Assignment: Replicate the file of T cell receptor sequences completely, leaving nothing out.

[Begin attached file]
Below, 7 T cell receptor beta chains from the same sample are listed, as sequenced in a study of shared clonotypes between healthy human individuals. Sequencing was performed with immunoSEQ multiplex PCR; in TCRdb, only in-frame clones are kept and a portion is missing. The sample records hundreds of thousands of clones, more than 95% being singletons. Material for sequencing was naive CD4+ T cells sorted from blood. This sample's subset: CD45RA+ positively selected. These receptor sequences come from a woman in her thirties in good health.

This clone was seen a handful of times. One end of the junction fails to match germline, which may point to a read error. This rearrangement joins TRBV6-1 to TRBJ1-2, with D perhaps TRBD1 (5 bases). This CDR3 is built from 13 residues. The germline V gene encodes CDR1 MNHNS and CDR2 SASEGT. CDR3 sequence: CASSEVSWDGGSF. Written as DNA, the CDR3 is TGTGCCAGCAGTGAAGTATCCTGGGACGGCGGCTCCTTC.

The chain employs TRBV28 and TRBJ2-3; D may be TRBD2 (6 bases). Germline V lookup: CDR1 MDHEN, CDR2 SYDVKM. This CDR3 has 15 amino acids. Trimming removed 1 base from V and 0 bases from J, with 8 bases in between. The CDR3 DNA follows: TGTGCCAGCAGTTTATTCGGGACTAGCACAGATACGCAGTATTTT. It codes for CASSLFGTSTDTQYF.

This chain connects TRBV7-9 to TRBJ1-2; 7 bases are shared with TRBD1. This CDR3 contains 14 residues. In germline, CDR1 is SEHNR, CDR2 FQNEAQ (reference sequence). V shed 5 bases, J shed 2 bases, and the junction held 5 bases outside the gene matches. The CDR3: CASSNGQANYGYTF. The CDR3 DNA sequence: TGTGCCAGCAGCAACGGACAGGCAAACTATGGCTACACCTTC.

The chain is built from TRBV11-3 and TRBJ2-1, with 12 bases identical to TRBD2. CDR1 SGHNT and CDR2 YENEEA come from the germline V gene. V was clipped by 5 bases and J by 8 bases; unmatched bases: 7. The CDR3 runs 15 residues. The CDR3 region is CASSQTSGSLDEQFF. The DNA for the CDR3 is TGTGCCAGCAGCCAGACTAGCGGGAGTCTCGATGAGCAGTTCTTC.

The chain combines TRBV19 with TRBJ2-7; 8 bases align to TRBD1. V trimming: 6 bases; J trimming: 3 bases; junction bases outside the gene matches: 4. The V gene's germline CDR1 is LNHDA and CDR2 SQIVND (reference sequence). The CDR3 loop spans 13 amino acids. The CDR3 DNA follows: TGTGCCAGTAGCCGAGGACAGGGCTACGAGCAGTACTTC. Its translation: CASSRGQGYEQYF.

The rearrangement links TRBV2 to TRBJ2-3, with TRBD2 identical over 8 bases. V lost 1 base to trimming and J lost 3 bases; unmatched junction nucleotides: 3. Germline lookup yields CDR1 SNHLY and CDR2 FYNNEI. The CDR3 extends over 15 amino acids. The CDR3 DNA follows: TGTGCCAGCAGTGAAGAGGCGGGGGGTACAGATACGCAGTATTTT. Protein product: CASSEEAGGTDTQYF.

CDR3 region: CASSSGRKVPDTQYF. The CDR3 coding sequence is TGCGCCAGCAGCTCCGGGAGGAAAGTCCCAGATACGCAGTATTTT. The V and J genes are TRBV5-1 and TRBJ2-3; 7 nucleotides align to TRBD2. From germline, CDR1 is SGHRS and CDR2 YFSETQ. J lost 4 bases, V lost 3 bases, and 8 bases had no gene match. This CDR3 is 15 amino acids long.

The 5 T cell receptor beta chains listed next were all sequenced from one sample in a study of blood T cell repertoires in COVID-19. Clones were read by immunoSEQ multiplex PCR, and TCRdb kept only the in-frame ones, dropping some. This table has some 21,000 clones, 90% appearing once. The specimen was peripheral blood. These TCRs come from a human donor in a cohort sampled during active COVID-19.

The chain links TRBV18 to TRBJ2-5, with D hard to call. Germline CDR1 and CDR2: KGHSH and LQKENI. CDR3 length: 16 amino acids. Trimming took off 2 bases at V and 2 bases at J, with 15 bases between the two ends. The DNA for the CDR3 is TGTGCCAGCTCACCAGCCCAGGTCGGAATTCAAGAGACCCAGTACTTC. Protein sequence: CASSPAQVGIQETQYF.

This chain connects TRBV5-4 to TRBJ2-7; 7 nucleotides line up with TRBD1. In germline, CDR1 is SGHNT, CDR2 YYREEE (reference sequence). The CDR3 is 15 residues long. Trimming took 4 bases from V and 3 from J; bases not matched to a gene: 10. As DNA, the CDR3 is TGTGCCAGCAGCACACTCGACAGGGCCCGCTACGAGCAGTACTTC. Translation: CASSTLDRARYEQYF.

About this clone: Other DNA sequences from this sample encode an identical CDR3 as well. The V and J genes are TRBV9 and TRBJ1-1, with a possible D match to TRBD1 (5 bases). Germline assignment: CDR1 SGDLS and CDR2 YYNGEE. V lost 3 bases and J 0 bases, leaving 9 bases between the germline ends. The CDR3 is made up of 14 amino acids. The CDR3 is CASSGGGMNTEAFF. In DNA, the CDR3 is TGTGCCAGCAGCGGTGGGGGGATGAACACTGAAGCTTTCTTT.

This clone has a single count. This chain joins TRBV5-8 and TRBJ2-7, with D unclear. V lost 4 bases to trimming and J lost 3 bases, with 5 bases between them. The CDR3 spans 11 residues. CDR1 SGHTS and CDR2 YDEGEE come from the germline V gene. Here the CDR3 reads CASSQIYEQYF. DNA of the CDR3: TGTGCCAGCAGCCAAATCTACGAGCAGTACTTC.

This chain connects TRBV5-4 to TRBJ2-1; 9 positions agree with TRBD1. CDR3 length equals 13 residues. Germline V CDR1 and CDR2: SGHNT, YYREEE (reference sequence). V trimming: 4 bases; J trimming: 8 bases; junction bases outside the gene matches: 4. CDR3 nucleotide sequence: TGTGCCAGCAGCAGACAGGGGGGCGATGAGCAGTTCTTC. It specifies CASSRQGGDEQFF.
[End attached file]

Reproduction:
Below, 7 T cell receptor beta chains from the same sample are listed, as sequenced in a study of shared clonotypes between healthy human individuals. Sequencing was performed with immunoSEQ multiplex PCR; in TCRdb, only in-frame clones are kept and a portion is missing. The sample records hundreds of thousands of clones, more than 95% being singletons. Material for sequencing was naive CD4+ T cells sorted from blood. This sample's subset: CD45RA+ positively selected. These receptor sequences come from a woman in her thirties in good health.

This clone was seen a handful of times. One end of the junction fails to match germline, which may point to a read error. This rearrangement joins TRBV6-1 to TRBJ1-2, with D perhaps TRBD1 (5 bases). This CDR3 is built from 13 residues. The germline V gene encodes CDR1 MNHNS and CDR2 SASEGT. CDR3 sequence: CASSEVSWDGGSF. Written as DNA, the CDR3 is TGTGCCAGCAGTGAAGTATCCTGGGACGGCGGCTCCTTC.

The chain employs TRBV28 and TRBJ2-3; D may be TRBD2 (6 bases). Germline V lookup: CDR1 MDHEN, CDR2 SYDVKM. This CDR3 has 15 amino acids. Trimming removed 1 base from V and 0 bases from J, with 8 bases in between. The CDR3 DNA follows: TGTGCCAGCAGTTTATTCGGGACTAGCACAGATACGCAGTATTTT. It codes for CASSLFGTSTDTQYF.

This chain connects TRBV7-9 to TRBJ1-2; 7 bases are shared with TRBD1. This CDR3 contains 14 residues. In germline, CDR1 is SEHNR, CDR2 FQNEAQ (reference sequence). V shed 5 bases, J shed 2 bases, and the junction held 5 bases outside the gene matches. The CDR3: CASSNGQANYGYTF. The CDR3 DNA sequence: TGTGCCAGCAGCAACGGACAGGCAAACTATGGCTACACCTTC.

The chain is built from TRBV11-3 and TRBJ2-1, with 12 bases identical to TRBD2. CDR1 SGHNT and CDR2 YENEEA come from the germline V gene. V was clipped by 5 bases and J by 8 bases; unmatched bases: 7. The CDR3 runs 15 residues. The CDR3 region is CASSQTSGSLDEQFF. The DNA for the CDR3 is TGTGCCAGCAGCCAGACTAGCGGGAGTCTCGATGAGCAGTTCTTC.

The chain combines TRBV19 with TRBJ2-7; 8 bases align to TRBD1. V trimming: 6 bases; J trimming: 3 bases; junction bases outside the gene matches: 4. The V gene's germline CDR1 is LNHDA and CDR2 SQIVND (reference sequence). The CDR3 loop spans 13 amino acids. The CDR3 DNA follows: TGTGCCAGTAGCCGAGGACAGGGCTACGAGCAGTACTTC. Its translation: CASSRGQGYEQYF.

The rearrangement links TRBV2 to TRBJ2-3, with TRBD2 identical over 8 bases. V lost 1 base to trimming and J lost 3 bases; unmatched junction nucleotides: 3. Germline lookup yields CDR1 SNHLY and CDR2 FYNNEI. The CDR3 extends over 15 amino acids. The CDR3 DNA follows: TGTGCCAGCAGTGAAGAGGCGGGGGGTACAGATACGCAGTATTTT. Protein product: CASSEEAGGTDTQYF.

CDR3 region: CASSSGRKVPDTQYF. The CDR3 coding sequence is TGCGCCAGCAGCTCCGGGAGGAAAGTCCCAGATACGCAGTATTTT. The V and J genes are TRBV5-1 and TRBJ2-3; 7 nucleotides align to TRBD2. From germline, CDR1 is SGHRS and CDR2 YFSETQ. J lost 4 bases, V lost 3 bases, and 8 bases had no gene match. This CDR3 is 15 amino acids long.

The 5 T cell receptor beta chains listed next were all sequenced from one sample in a study of blood T cell repertoires in COVID-19. Clones were read by immunoSEQ multiplex PCR, and TCRdb kept only the in-frame ones, dropping some. This table has some 21,000 clones, 90% appearing once. The specimen was peripheral blood. These TCRs come from a human donor in a cohort sampled during active COVID-19.

The chain links TRBV18 to TRBJ2-5, with D hard to call. Germline CDR1 and CDR2: KGHSH and LQKENI. CDR3 length: 16 amino acids. Trimming took off 2 bases at V and 2 bases at J, with 15 bases between the two ends. The DNA for the CDR3 is TGTGCCAGCTCACCAGCCCAGGTCGGAATTCAAGAGACCCAGTACTTC. Protein sequence: CASSPAQVGIQETQYF.

This chain connects TRBV5-4 to TRBJ2-7; 7 nucleotides line up with TRBD1. In germline, CDR1 is SGHNT, CDR2 YYREEE (reference sequence). The CDR3 is 15 residues long. Trimming took 4 bases from V and 3 from J; bases not matched to a gene: 10. As DNA, the CDR3 is TGTGCCAGCAGCACACTCGACAGGGCCCGCTACGAGCAGTACTTC. Translation: CASSTLDRARYEQYF.

About this clone: Other DNA sequences from this sample encode an identical CDR3 as well. The V and J genes are TRBV9 and TRBJ1-1, with a possible D match to TRBD1 (5 bases). Germline assignment: CDR1 SGDLS and CDR2 YYNGEE. V lost 3 bases and J 0 bases, leaving 9 bases between the germline ends. The CDR3 is made up of 14 amino acids. The CDR3 is CASSGGGMNTEAFF. In DNA, the CDR3 is TGTGCCAGCAGCGGTGGGGGGATGAACACTGAAGCTTTCTTT.

This clone has a single count. This chain joins TRBV5-8 and TRBJ2-7, with D unclear. V lost 4 bases to trimming and J lost 3 bases, with 5 bases between them. The CDR3 spans 11 residues. CDR1 SGHTS and CDR2 YDEGEE come from the germline V gene. Here the CDR3 reads CASSQIYEQYF. DNA of the CDR3: TGTGCCAGCAGCCAAATCTACGAGCAGTACTTC.

This chain connects TRBV5-4 to TRBJ2-1; 9 positions agree with TRBD1. CDR3 length equals 13 residues. Germline V CDR1 and CDR2: SGHNT, YYREEE (reference sequence). V trimming: 4 bases; J trimming: 8 bases; junction bases outside the gene matches: 4. CDR3 nucleotide sequence: TGTGCCAGCAGCAGACAGGGGGGCGATGAGCAGTTCTTC. It specifies CASSRQGGDEQFF.